a small world

at a meeting
exploring options
talk swiftly changes
when business cards are exchanged
it’s that last name
bells ring
suddenly a call is made
across seas an ocean
seven hours away
and names faces
a world reappears
what was new
is now familiar
a small world
isn’t it
getting smaller every day
and suddenly
you are who you were
who you always
have been

5 thoughts on “a small world

  1. I really like this one, Leonard. It kind of expands and contracts on you as you read it. And while it’s clearly a meditation on a specific contemporary moment for you, any reader can pick up this vessel and fill it with their own experience. While your work is often highly vertical and colloquial in shape and form, those elements don’t always match the meaning as much as the impact of experience they describe–the meaning clambers down the poem a little more carefully, slowly, usually meeting me on the last line about the time I get through a re-reading. There is clearly a “lineage” of American writers whose work has a similar craft, but I also see your work through the prism of the many non-American/non-English language poets you have introduced to me on this site. So I hear resonance of that work as well. It’s a great environment to read in and I always get something deeper out of the experience that way. So thanks.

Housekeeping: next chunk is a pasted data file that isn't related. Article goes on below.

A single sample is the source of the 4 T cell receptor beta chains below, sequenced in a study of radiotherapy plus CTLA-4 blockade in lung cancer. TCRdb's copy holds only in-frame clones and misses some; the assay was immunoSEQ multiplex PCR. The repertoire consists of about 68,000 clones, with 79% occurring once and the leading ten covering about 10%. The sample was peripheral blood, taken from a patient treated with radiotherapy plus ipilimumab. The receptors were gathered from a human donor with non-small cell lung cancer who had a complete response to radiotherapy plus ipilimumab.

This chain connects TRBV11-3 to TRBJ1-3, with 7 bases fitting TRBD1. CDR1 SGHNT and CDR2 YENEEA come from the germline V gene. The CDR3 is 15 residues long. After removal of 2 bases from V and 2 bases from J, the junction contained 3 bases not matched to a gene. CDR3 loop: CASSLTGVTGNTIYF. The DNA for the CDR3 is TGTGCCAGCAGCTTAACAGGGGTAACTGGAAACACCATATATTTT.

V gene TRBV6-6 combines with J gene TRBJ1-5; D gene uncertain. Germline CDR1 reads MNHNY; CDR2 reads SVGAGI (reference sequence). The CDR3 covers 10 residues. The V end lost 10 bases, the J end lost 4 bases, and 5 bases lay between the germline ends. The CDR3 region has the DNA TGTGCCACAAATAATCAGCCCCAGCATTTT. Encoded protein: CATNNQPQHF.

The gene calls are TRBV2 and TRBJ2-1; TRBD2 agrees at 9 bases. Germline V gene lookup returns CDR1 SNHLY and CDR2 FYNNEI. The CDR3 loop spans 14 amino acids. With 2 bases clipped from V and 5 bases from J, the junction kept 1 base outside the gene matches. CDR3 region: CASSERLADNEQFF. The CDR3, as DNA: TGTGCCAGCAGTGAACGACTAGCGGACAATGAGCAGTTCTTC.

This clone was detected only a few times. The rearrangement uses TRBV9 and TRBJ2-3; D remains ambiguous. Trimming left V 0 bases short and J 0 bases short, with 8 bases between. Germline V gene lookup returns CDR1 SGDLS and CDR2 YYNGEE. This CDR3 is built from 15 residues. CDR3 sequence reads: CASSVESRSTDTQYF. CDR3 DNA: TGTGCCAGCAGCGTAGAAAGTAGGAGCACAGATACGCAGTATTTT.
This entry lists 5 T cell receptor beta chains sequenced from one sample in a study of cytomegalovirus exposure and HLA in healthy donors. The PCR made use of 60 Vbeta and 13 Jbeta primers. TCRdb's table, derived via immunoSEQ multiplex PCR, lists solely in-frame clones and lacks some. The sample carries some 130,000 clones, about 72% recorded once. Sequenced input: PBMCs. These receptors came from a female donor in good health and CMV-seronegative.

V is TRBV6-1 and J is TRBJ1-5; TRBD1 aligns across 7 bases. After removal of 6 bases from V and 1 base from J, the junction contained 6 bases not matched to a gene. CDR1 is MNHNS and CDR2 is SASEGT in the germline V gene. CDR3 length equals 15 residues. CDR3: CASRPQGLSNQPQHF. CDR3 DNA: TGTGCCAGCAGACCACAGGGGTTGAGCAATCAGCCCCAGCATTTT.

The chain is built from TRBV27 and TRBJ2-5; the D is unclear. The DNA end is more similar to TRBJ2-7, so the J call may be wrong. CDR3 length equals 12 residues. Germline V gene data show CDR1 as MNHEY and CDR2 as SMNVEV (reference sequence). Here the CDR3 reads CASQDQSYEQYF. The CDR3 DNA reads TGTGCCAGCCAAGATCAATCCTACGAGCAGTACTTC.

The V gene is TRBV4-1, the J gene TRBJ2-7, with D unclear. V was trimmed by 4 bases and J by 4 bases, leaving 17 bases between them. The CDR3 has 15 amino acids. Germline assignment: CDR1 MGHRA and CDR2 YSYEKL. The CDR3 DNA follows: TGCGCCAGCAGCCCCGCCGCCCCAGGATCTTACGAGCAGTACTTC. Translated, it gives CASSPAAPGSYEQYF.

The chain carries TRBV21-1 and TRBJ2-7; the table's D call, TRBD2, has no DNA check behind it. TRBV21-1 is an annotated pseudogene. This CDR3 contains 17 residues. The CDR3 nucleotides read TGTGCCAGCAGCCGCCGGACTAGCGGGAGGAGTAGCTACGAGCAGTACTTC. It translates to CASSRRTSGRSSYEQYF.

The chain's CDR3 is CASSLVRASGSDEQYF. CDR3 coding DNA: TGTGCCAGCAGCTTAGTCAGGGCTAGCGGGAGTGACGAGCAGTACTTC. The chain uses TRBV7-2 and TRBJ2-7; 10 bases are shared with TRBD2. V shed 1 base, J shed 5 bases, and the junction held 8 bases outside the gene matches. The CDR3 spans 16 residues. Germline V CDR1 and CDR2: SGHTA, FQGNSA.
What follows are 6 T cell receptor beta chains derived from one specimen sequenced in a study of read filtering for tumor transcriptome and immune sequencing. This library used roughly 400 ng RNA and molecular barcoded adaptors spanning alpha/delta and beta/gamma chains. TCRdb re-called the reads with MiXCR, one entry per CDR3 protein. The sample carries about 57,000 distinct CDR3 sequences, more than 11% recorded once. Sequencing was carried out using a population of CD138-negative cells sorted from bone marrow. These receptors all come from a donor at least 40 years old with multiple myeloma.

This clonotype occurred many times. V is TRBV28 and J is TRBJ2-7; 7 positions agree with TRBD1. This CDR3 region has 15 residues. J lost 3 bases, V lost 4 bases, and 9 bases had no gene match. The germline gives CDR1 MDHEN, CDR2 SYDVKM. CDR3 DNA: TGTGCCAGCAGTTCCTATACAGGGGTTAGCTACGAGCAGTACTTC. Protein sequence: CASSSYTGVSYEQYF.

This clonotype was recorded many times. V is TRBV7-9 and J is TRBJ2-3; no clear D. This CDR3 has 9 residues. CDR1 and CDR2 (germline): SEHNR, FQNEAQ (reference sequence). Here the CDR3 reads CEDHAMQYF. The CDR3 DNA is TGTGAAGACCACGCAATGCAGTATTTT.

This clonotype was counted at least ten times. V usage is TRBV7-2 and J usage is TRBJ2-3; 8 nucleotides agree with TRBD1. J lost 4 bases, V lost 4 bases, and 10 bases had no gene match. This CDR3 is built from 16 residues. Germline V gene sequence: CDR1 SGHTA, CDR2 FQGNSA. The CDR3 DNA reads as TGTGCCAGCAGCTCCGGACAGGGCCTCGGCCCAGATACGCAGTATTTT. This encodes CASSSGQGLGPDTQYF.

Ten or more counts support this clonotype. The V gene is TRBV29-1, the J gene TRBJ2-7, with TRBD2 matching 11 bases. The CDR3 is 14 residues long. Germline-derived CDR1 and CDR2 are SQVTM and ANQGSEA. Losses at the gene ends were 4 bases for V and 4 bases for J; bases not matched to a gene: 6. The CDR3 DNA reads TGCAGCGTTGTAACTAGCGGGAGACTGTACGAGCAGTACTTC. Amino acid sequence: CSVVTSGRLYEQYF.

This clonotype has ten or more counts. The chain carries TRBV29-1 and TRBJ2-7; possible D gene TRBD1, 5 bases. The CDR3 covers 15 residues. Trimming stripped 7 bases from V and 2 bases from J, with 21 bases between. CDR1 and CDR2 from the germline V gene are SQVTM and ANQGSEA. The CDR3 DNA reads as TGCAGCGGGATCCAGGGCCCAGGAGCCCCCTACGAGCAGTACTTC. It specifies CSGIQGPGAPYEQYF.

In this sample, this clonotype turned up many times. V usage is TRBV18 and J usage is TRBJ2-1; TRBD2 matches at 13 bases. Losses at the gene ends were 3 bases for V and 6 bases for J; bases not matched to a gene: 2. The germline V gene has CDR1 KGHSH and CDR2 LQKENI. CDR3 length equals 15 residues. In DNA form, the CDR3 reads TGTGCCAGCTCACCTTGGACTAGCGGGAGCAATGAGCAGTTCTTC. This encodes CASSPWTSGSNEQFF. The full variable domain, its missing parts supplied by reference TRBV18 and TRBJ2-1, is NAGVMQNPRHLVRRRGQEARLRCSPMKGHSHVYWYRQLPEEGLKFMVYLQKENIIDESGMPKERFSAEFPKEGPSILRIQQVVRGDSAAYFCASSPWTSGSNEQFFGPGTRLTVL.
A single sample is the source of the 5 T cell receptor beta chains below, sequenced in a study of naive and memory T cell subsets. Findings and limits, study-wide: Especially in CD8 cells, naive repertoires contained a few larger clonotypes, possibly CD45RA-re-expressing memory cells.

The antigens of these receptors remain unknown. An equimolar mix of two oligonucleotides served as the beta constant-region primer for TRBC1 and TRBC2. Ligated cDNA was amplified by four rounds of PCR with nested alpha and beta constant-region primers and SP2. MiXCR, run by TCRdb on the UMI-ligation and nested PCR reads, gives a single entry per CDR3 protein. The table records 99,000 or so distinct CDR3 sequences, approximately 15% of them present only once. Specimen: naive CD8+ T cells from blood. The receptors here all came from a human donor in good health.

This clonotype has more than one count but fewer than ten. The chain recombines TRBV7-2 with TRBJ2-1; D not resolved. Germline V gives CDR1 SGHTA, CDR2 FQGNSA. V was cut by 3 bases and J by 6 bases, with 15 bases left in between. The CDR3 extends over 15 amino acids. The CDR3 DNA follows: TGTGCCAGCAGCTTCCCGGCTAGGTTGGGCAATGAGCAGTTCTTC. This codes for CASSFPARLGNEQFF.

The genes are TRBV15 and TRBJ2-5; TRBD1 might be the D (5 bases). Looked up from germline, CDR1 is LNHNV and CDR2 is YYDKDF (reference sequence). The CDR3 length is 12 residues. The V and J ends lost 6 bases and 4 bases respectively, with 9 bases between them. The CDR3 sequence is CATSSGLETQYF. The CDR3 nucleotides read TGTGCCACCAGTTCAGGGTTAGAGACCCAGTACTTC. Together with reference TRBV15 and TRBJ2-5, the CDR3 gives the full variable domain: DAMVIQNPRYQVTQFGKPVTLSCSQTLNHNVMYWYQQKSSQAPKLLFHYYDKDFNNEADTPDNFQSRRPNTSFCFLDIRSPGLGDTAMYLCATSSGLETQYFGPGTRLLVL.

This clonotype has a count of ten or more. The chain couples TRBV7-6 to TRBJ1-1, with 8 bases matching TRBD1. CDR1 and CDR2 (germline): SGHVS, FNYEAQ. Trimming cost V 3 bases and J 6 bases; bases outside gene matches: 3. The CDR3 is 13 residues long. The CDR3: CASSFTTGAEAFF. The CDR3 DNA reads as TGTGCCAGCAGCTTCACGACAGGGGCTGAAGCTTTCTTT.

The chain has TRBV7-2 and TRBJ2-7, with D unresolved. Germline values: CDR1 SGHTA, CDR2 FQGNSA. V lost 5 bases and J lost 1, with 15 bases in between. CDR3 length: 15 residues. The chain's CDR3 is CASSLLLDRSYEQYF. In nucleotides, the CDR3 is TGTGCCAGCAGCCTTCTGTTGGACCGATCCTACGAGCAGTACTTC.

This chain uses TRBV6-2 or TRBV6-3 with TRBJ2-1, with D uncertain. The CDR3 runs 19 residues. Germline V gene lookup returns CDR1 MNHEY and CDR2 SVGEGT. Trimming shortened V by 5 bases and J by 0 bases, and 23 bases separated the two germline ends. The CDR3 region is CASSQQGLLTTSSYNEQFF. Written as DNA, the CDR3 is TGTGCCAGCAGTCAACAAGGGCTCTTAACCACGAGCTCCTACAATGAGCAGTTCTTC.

2. Leonard,
    Great poem, have you ever read a poem by Nobel mexican writer Octavio Paz called “Piedra de Sol” (Stone of / from the Sun), well your words reminded me of It.
    The three las verses are simple perfect. Thank you, best wishes, Aquileana πŸ˜€

    • Thank you for this kind comment.
      I haven’t read Paz in a long time and unfortunately the volumes I have of his are in storage with most of my other books in NY. I cannot find that poem translated on line but will, when I return to NY sometime soon, make sure I go through the boxes labeled “P” to find my books of his. There are many I want to ship to Turkey including the C’s, D’s, M’s and T’s. Not to mention 22 other letters, too.

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